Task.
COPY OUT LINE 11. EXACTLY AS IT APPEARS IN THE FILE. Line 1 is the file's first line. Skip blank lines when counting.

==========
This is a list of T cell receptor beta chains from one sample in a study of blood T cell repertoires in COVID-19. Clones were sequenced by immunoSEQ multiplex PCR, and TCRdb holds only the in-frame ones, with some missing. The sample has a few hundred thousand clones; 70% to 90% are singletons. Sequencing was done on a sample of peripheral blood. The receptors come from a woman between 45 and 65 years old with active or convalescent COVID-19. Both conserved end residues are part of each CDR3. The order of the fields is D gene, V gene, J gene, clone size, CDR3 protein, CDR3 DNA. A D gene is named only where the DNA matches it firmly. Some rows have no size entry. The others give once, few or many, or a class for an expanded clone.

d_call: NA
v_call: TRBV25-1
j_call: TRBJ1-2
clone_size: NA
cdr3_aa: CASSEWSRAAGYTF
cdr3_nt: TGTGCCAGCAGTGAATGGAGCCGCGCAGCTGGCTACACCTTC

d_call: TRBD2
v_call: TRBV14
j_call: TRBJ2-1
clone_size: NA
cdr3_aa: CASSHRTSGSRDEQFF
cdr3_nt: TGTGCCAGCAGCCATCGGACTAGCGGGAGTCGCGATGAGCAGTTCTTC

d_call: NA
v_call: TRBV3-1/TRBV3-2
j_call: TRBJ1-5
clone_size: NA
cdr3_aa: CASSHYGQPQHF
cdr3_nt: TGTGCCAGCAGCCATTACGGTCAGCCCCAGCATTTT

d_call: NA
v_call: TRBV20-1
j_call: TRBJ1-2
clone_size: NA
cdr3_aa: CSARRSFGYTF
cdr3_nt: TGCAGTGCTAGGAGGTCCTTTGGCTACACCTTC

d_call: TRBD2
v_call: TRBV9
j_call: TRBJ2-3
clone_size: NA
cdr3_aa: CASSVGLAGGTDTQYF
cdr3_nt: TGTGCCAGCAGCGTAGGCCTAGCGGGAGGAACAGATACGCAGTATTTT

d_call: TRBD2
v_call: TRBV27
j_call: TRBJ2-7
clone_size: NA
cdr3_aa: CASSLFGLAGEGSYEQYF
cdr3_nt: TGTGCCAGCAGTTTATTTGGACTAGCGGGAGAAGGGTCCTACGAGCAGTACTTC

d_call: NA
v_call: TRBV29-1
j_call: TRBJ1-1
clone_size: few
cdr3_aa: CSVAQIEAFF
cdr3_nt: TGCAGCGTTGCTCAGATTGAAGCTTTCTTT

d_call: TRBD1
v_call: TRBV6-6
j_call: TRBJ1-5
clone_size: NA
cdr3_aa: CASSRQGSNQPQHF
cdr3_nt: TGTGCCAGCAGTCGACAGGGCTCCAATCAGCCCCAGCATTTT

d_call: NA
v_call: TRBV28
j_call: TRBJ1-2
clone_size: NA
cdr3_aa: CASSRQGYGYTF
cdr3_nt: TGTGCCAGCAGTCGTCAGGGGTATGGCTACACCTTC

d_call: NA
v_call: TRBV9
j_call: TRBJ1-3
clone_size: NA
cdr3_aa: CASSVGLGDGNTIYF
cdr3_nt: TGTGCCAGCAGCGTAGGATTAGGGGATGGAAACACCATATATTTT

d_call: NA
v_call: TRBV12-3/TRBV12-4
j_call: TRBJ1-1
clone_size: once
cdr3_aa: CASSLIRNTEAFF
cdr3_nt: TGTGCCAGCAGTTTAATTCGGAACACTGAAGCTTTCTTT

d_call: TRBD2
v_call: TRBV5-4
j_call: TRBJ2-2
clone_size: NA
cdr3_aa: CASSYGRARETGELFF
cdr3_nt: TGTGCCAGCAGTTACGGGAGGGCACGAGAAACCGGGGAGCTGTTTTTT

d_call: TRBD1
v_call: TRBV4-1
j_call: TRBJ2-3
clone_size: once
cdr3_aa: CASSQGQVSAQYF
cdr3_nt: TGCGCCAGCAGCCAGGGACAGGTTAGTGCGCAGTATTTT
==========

clone_size: NA